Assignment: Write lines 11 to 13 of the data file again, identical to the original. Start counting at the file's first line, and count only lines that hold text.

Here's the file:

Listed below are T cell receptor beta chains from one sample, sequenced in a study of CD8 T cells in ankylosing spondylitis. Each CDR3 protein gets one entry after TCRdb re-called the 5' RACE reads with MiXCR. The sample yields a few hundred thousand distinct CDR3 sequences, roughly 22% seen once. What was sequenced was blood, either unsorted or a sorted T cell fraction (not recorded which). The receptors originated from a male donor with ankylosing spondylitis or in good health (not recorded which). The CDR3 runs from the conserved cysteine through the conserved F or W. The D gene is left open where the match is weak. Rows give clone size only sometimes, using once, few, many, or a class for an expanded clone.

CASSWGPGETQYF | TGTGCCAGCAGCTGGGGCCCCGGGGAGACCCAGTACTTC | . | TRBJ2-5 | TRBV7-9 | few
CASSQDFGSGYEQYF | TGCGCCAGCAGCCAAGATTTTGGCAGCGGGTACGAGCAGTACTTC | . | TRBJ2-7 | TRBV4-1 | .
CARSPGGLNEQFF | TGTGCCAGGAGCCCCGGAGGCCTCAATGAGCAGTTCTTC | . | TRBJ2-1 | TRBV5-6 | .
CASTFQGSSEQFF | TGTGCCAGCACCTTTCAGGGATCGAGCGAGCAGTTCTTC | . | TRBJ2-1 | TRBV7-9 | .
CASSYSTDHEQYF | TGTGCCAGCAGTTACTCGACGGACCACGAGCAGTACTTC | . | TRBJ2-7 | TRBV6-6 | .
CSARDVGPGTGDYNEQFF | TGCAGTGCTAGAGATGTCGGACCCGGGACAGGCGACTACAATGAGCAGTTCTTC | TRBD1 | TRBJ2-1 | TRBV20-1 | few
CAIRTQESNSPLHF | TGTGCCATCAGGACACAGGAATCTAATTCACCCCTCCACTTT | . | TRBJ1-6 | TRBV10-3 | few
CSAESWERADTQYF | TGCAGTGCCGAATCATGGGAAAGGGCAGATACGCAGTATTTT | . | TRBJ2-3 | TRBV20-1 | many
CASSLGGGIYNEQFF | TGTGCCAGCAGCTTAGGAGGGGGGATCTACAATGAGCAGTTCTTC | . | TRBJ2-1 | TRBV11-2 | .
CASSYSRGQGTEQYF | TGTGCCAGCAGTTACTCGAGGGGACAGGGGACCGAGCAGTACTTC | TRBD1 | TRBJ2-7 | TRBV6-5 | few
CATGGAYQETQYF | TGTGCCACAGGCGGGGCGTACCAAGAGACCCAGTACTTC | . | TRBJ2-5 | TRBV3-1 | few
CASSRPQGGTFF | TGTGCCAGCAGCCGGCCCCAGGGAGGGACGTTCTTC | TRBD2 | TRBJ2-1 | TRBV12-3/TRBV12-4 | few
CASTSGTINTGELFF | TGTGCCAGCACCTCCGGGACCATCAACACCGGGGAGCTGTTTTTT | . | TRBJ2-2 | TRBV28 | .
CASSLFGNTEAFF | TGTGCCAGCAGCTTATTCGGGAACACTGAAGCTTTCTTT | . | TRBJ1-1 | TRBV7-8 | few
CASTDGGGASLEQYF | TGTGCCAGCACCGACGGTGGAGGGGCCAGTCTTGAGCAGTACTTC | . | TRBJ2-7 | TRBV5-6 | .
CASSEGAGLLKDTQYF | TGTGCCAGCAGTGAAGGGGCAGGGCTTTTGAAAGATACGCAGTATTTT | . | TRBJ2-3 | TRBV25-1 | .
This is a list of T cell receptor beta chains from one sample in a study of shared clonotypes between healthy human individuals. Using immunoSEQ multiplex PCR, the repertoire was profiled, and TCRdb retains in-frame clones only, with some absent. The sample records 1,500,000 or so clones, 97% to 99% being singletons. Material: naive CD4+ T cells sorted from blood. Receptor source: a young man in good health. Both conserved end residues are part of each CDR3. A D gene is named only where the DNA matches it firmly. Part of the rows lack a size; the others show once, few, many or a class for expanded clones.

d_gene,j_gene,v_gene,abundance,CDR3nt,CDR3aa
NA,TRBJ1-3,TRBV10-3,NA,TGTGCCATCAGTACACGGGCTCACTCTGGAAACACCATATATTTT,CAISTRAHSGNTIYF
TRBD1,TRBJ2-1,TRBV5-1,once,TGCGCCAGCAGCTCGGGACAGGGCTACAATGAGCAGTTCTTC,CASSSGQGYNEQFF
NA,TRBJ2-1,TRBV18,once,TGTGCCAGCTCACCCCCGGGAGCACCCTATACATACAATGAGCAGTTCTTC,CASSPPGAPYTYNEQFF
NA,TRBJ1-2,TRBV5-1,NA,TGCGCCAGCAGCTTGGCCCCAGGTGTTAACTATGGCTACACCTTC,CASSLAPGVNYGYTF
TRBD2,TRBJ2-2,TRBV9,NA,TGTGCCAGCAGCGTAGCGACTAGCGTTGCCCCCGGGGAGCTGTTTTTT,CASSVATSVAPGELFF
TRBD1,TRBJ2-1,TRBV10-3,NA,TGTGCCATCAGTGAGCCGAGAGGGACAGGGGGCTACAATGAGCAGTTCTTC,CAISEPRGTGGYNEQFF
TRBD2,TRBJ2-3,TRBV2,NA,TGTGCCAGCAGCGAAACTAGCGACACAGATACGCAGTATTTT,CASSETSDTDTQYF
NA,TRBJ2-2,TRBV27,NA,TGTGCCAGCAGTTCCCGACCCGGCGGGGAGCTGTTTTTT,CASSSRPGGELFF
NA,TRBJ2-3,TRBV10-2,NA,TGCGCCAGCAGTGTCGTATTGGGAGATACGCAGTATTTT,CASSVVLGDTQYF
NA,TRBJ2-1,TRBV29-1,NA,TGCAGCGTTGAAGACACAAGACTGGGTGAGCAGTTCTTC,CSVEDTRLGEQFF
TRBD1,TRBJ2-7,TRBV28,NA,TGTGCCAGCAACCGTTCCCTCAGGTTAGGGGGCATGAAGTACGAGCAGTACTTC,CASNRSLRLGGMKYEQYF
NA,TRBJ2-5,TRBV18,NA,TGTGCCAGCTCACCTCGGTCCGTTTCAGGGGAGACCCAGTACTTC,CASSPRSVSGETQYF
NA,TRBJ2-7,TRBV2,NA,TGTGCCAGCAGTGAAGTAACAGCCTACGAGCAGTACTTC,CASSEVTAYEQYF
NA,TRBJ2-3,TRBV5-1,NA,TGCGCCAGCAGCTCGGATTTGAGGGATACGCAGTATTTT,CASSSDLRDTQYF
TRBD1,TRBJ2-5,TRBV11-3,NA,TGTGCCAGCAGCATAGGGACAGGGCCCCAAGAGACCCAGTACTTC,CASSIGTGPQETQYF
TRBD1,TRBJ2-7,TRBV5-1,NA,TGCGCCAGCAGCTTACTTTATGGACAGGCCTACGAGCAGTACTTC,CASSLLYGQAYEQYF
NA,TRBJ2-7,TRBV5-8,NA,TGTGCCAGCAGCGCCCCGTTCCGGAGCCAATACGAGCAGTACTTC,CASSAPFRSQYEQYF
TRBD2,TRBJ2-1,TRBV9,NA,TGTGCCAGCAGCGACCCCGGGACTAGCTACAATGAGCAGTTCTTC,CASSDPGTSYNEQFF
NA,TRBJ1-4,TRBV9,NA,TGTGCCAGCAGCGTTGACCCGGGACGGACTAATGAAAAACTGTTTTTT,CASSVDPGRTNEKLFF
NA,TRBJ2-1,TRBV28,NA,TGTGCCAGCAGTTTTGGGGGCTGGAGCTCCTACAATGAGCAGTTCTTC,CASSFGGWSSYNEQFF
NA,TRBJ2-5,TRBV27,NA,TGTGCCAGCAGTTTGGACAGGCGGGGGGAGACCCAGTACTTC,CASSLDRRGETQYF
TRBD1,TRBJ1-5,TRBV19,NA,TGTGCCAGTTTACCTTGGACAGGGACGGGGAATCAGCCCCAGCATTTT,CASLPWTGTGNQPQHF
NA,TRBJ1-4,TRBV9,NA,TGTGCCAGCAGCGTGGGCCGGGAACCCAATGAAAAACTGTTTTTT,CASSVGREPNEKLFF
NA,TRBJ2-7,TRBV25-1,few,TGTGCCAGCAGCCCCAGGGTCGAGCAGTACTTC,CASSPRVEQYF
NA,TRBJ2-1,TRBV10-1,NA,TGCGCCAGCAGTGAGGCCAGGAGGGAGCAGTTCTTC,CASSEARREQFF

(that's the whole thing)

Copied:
CASSYSRGQGTEQYF | TGTGCCAGCAGTTACTCGAGGGGACAGGGGACCGAGCAGTACTTC | TRBD1 | TRBJ2-7 | TRBV6-5 | few
CATGGAYQETQYF | TGTGCCACAGGCGGGGCGTACCAAGAGACCCAGTACTTC | . | TRBJ2-5 | TRBV3-1 | few
CASSRPQGGTFF | TGTGCCAGCAGCCGGCCCCAGGGAGGGACGTTCTTC | TRBD2 | TRBJ2-1 | TRBV12-3/TRBV12-4 | few